She came home 4 days later on October 5th and did so very well. It was rough at first but only the first few days were full of many cries.
Natalie spent about 2 months to recover and unfortunately, this did coincide with some physical developments that were put to the backburner. But we got it together and quickly enrolled with the Infant and Toddlers Program to get her the physical therapy she needed to catch up. Mentally however, this kid was and still is ahead of the game. She could hold a crayon just like you and I at 9 months.
Everything from then on until April 2009 went great. She stayed on track with her physical therapy and started to walk by 20 months old (January 09). We had her heart checkup in April 2009 and everything went really well. This was our last appointment with our favorite Dr.R because we were moving to Colorado the same month and wanted to get his okay. He gave us his blessing and even said that we could wait a year until Natalie's next heart checkup since she was doing so well.
We move to Colorado April 20th, 2009.
We get connected with all of the resources we need out here to get things back on track with Natalie's care and finally connect with Denver Children's in August 2009. We put it off because, hey we have so many more months until April 2010. Well, we take her for a heart checkup anyway September 2009 and find out that Natalie's doing great, but because she qualified for Denver Children's height, weight, and age requirement for the Fontan, why wait?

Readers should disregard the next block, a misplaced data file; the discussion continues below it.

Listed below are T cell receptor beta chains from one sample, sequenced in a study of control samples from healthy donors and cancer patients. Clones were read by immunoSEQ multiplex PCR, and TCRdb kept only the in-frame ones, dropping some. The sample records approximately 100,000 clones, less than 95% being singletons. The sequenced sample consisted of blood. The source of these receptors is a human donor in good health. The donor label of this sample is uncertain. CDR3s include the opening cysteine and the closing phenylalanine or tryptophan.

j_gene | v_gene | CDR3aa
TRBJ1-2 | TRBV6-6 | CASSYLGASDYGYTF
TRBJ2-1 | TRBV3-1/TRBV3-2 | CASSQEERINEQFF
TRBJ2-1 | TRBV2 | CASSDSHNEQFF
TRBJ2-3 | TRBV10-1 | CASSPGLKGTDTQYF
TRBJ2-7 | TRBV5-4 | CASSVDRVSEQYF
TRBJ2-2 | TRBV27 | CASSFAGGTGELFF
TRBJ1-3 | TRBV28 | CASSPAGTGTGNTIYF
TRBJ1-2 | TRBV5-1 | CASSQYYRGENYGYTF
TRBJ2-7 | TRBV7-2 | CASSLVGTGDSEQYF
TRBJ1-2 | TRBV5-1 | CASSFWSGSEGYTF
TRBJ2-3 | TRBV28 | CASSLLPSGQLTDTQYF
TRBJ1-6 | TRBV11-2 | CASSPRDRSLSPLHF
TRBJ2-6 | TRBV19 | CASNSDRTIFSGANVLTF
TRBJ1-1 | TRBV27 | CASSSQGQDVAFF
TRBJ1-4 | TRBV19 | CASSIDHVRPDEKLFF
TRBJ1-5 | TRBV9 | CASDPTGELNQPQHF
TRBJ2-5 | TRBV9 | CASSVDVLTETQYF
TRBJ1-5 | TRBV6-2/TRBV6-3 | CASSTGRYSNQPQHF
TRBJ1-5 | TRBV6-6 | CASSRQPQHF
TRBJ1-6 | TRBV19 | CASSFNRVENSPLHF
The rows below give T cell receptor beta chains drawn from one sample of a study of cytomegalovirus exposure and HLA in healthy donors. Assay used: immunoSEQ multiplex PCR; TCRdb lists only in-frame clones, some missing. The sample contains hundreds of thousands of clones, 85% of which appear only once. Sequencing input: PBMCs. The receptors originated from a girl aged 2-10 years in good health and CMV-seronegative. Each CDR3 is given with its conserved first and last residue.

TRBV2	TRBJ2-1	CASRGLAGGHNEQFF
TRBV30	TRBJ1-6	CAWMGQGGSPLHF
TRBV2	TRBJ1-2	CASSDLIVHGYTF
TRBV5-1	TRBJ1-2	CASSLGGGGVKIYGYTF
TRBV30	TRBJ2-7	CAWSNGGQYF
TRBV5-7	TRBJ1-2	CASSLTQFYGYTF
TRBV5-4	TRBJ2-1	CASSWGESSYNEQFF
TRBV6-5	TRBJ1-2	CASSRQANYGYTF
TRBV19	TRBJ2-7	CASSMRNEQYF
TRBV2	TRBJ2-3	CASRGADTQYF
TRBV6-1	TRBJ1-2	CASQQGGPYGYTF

So, we had her 2nd heart cath. scheduled for October 8th and told that they just want to get a better look at heart to get ready for the surgery and also to make sure that no collateral veins grew around her heart.
We also started to notice the blue/purple spells again. No breathing issues or anything like that, but it still was a bit scary. Deep down, we knew that the surgery HAD to come sooner than the spring or summer of 2010.
Zero complications from this cath. too thank goodness, but they did find 3 collateral veins near her mammary glands that needed to be coiled off. We don't know how or when they grew but they aren't good veins because they make the heart and lungs work harder. The blood flows backwards in the veins, so those collateral veins were useless, if not, harmful to Natalie. The body has a weird way of overcompensating sometimes.
They were coiled off with thin bands of platinum and stainless steal. Also, we were told by the awesome cath. doctor, it's a wonderful thing they were found and taken care of because it just makes the Fontan surgery and recovery even better. We are still so thankful they found them. We've noticed that her energy levels are way up there now.
So, here we are! Our silly, brave, and very energetic Natalie is ready to have her 2nd open heart surgery, the Fontan on January 12th 2010. It's a heck of alot sooner than we expected, but the timing works out so well. She'll get to have all of this done and move on before she turns 3.
I think it's safe to say that a huge celebration will be taking place for her birthday this year.